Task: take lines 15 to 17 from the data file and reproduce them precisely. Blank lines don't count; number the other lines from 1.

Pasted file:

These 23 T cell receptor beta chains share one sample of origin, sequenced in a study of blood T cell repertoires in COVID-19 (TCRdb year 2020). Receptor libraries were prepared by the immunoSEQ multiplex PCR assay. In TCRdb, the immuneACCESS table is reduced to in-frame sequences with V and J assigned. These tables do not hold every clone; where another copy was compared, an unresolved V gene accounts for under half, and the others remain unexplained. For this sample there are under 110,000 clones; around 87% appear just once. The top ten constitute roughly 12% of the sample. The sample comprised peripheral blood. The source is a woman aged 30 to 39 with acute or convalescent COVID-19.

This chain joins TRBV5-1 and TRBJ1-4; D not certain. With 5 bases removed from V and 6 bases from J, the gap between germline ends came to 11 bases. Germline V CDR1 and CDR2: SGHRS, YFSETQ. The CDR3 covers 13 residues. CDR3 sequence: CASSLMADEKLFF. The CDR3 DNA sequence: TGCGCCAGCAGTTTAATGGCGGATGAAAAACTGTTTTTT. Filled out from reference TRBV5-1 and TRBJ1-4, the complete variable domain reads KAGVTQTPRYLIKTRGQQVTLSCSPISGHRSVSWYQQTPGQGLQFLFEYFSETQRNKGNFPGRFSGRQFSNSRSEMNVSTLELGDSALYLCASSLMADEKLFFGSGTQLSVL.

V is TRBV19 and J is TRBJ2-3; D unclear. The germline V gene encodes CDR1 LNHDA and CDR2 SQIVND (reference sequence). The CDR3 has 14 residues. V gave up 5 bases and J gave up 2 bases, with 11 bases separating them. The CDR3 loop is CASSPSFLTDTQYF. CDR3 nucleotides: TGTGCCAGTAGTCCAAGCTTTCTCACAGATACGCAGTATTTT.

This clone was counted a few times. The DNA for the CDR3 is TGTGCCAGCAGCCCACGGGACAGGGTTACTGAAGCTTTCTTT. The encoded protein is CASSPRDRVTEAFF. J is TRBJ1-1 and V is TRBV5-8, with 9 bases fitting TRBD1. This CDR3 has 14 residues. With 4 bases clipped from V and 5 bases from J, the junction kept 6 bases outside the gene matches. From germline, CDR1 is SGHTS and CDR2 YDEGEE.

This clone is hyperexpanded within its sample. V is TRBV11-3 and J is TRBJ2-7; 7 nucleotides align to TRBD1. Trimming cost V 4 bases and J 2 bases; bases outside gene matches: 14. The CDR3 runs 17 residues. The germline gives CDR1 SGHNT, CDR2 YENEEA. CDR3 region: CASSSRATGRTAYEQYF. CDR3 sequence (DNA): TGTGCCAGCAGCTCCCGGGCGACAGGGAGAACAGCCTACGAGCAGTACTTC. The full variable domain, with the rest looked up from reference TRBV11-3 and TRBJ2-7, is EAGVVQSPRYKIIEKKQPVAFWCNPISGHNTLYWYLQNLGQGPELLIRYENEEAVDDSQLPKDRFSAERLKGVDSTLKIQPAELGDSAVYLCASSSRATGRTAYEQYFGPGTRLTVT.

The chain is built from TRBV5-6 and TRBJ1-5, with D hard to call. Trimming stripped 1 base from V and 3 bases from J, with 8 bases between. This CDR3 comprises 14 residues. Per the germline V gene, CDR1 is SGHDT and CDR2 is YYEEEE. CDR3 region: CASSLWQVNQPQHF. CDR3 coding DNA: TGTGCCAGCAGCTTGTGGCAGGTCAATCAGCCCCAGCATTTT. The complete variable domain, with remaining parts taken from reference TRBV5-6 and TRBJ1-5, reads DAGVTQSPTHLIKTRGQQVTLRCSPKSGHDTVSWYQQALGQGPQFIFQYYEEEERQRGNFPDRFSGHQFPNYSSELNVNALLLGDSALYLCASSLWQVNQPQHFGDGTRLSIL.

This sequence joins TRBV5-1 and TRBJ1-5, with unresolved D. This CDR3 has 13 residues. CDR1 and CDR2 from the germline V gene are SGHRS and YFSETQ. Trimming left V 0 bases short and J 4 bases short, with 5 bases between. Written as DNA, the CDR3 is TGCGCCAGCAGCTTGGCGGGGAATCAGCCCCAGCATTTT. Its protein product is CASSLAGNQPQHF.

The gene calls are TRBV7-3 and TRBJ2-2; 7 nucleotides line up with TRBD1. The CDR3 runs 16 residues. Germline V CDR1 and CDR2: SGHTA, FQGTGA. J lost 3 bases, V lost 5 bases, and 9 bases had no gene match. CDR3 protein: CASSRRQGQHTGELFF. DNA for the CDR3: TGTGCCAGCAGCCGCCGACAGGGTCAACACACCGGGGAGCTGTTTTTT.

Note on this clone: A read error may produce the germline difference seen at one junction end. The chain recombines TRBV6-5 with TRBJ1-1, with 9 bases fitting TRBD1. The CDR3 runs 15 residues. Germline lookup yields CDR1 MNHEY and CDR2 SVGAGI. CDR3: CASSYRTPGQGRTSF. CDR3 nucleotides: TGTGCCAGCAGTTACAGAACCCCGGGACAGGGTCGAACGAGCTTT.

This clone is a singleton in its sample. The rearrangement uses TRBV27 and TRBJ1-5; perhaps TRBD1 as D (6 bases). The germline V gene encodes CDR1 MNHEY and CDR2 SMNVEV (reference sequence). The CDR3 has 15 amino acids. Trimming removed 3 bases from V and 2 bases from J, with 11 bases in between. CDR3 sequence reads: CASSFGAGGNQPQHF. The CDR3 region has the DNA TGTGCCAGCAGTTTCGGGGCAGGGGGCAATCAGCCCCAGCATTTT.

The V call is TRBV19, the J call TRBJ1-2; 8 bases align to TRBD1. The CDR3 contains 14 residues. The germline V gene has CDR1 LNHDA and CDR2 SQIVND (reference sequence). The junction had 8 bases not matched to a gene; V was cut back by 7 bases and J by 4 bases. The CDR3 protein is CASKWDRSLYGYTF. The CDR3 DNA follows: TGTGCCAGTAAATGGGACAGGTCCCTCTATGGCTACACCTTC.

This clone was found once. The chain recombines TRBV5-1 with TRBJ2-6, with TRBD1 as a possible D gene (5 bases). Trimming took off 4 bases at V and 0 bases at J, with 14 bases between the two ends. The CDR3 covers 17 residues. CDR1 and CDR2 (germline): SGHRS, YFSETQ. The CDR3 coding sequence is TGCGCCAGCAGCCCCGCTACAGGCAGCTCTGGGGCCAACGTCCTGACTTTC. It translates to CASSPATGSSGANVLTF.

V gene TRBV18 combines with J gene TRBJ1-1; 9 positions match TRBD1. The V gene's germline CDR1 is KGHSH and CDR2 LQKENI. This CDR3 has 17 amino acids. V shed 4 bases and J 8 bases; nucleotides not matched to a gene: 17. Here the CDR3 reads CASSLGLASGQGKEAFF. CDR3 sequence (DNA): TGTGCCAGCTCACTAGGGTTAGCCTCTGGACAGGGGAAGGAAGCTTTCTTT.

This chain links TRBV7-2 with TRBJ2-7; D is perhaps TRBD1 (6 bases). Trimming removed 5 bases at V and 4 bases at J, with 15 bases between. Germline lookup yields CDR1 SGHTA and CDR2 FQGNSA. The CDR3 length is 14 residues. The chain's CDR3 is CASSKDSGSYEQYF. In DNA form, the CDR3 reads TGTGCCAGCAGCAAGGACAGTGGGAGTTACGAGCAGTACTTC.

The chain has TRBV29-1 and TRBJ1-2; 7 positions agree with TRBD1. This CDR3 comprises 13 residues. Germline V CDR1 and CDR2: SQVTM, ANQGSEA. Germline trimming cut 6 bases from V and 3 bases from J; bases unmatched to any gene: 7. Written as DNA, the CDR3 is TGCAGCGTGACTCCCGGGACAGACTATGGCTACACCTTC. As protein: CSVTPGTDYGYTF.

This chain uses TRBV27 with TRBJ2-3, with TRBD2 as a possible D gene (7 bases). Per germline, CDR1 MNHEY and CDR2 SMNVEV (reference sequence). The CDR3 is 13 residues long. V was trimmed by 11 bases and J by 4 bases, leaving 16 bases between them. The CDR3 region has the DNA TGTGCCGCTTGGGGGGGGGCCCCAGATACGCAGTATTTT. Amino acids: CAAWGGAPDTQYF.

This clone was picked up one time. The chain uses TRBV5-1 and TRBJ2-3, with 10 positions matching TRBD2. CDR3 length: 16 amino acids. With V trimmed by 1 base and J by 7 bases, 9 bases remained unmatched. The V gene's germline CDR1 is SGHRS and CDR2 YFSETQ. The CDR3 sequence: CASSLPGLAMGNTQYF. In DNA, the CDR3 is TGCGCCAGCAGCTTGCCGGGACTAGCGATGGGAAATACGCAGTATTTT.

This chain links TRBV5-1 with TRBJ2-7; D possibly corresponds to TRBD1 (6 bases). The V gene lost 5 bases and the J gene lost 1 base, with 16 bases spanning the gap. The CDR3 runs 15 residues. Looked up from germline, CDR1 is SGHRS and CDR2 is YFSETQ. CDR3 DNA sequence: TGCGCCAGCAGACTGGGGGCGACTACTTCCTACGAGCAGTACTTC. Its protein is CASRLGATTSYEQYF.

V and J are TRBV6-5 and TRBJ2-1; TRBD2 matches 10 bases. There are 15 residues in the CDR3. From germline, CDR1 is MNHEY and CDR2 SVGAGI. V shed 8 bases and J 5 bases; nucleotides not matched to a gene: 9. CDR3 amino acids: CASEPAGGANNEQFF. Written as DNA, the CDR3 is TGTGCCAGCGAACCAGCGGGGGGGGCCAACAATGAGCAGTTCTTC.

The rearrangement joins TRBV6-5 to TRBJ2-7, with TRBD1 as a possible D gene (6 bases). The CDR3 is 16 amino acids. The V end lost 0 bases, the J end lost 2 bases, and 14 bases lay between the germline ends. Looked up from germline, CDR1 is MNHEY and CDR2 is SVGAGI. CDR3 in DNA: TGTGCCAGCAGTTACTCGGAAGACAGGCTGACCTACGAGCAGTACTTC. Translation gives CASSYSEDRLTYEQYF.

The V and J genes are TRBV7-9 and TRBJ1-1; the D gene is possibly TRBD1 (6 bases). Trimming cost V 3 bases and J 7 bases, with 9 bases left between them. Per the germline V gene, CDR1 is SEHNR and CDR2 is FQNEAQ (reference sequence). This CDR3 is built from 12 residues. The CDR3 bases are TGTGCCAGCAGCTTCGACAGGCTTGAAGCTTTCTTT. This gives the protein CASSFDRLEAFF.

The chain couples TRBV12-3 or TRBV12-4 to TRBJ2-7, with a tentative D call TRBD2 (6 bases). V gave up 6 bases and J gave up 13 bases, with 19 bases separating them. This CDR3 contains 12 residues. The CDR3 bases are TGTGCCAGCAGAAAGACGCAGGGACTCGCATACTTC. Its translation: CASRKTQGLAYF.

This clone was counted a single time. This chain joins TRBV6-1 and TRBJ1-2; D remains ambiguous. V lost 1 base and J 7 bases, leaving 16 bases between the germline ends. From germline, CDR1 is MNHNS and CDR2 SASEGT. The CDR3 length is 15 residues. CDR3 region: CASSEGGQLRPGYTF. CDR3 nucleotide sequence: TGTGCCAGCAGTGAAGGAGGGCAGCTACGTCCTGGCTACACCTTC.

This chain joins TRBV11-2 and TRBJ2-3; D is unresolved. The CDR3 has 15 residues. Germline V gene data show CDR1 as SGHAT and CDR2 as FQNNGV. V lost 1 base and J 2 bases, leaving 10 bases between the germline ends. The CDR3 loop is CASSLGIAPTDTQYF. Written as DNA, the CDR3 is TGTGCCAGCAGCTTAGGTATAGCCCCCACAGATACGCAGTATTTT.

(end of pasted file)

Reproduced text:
The chain has TRBV29-1 and TRBJ1-2; 7 positions agree with TRBD1. This CDR3 comprises 13 residues. Germline V CDR1 and CDR2: SQVTM, ANQGSEA. Germline trimming cut 6 bases from V and 3 bases from J; bases unmatched to any gene: 7. Written as DNA, the CDR3 is TGCAGCGTGACTCCCGGGACAGACTATGGCTACACCTTC. As protein: CSVTPGTDYGYTF.

This chain uses TRBV27 with TRBJ2-3, with TRBD2 as a possible D gene (7 bases). Per germline, CDR1 MNHEY and CDR2 SMNVEV (reference sequence). The CDR3 is 13 residues long. V was trimmed by 11 bases and J by 4 bases, leaving 16 bases between them. The CDR3 region has the DNA TGTGCCGCTTGGGGGGGGGCCCCAGATACGCAGTATTTT. Amino acids: CAAWGGAPDTQYF.

This clone was picked up one time. The chain uses TRBV5-1 and TRBJ2-3, with 10 positions matching TRBD2. CDR3 length: 16 amino acids. With V trimmed by 1 base and J by 7 bases, 9 bases remained unmatched. The V gene's germline CDR1 is SGHRS and CDR2 YFSETQ. The CDR3 sequence: CASSLPGLAMGNTQYF. In DNA, the CDR3 is TGCGCCAGCAGCTTGCCGGGACTAGCGATGGGAAATACGCAGTATTTT.